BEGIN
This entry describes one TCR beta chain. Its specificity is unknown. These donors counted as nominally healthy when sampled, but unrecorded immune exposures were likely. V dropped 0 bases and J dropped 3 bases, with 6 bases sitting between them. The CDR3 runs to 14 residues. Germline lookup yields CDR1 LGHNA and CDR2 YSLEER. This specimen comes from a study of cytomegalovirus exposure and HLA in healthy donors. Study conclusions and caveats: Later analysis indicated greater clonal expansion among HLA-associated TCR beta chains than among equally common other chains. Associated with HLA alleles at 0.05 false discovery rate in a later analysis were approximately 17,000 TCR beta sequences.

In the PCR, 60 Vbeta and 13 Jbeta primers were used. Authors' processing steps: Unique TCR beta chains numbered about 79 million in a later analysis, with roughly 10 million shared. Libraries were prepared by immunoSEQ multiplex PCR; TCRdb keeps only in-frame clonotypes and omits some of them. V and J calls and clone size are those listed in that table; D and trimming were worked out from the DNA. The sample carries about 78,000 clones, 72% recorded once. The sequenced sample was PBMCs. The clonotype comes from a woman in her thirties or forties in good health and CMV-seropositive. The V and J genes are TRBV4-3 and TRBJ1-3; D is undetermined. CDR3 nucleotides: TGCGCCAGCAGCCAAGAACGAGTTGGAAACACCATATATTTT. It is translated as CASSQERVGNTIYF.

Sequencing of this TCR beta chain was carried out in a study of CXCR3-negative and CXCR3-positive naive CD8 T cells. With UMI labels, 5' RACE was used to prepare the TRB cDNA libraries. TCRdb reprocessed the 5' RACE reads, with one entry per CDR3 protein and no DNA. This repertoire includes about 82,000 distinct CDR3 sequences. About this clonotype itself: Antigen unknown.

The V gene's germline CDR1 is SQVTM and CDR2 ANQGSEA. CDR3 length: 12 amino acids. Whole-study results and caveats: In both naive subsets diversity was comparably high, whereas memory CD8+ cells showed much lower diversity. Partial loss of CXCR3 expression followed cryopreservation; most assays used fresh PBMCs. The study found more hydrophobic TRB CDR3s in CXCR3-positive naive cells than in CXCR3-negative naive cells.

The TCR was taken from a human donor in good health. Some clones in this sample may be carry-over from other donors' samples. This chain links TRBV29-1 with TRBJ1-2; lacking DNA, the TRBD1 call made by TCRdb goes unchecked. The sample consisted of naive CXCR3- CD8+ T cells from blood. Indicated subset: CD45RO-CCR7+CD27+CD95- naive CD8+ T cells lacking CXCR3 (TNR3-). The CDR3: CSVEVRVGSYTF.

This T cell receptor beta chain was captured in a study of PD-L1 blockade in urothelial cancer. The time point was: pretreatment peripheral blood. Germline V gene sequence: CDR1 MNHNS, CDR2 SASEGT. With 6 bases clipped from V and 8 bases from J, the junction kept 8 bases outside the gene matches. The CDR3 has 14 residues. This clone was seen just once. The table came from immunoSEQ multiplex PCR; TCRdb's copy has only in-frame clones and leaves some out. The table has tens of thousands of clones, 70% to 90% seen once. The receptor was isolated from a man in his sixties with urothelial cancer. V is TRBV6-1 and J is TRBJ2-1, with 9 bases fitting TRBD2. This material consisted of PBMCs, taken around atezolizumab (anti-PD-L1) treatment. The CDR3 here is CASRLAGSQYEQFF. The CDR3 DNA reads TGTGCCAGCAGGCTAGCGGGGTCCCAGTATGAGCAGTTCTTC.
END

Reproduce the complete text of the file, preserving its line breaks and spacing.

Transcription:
This entry describes one TCR beta chain. Its specificity is unknown. These donors counted as nominally healthy when sampled, but unrecorded immune exposures were likely. V dropped 0 bases and J dropped 3 bases, with 6 bases sitting between them. The CDR3 runs to 14 residues. Germline lookup yields CDR1 LGHNA and CDR2 YSLEER. This specimen comes from a study of cytomegalovirus exposure and HLA in healthy donors. Study conclusions and caveats: Later analysis indicated greater clonal expansion among HLA-associated TCR beta chains than among equally common other chains. Associated with HLA alleles at 0.05 false discovery rate in a later analysis were approximately 17,000 TCR beta sequences.

In the PCR, 60 Vbeta and 13 Jbeta primers were used. Authors' processing steps: Unique TCR beta chains numbered about 79 million in a later analysis, with roughly 10 million shared. Libraries were prepared by immunoSEQ multiplex PCR; TCRdb keeps only in-frame clonotypes and omits some of them. V and J calls and clone size are those listed in that table; D and trimming were worked out from the DNA. The sample carries about 78,000 clones, 72% recorded once. The sequenced sample was PBMCs. The clonotype comes from a woman in her thirties or forties in good health and CMV-seropositive. The V and J genes are TRBV4-3 and TRBJ1-3; D is undetermined. CDR3 nucleotides: TGCGCCAGCAGCCAAGAACGAGTTGGAAACACCATATATTTT. It is translated as CASSQERVGNTIYF.

Sequencing of this TCR beta chain was carried out in a study of CXCR3-negative and CXCR3-positive naive CD8 T cells. With UMI labels, 5' RACE was used to prepare the TRB cDNA libraries. TCRdb reprocessed the 5' RACE reads, with one entry per CDR3 protein and no DNA. This repertoire includes about 82,000 distinct CDR3 sequences. About this clonotype itself: Antigen unknown.

The V gene's germline CDR1 is SQVTM and CDR2 ANQGSEA. CDR3 length: 12 amino acids. Whole-study results and caveats: In both naive subsets diversity was comparably high, whereas memory CD8+ cells showed much lower diversity. Partial loss of CXCR3 expression followed cryopreservation; most assays used fresh PBMCs. The study found more hydrophobic TRB CDR3s in CXCR3-positive naive cells than in CXCR3-negative naive cells.

The TCR was taken from a human donor in good health. Some clones in this sample may be carry-over from other donors' samples. This chain links TRBV29-1 with TRBJ1-2; lacking DNA, the TRBD1 call made by TCRdb goes unchecked. The sample consisted of naive CXCR3- CD8+ T cells from blood. Indicated subset: CD45RO-CCR7+CD27+CD95- naive CD8+ T cells lacking CXCR3 (TNR3-). The CDR3: CSVEVRVGSYTF.

This T cell receptor beta chain was captured in a study of PD-L1 blockade in urothelial cancer. The time point was: pretreatment peripheral blood. Germline V gene sequence: CDR1 MNHNS, CDR2 SASEGT. With 6 bases clipped from V and 8 bases from J, the junction kept 8 bases outside the gene matches. The CDR3 has 14 residues. This clone was seen just once. The table came from immunoSEQ multiplex PCR; TCRdb's copy has only in-frame clones and leaves some out. The table has tens of thousands of clones, 70% to 90% seen once. The receptor was isolated from a man in his sixties with urothelial cancer. V is TRBV6-1 and J is TRBJ2-1, with 9 bases fitting TRBD2. This material consisted of PBMCs, taken around atezolizumab (anti-PD-L1) treatment. The CDR3 here is CASRLAGSQYEQFF. The CDR3 DNA reads TGTGCCAGCAGGCTAGCGGGGTCCCAGTATGAGCAGTTCTTC.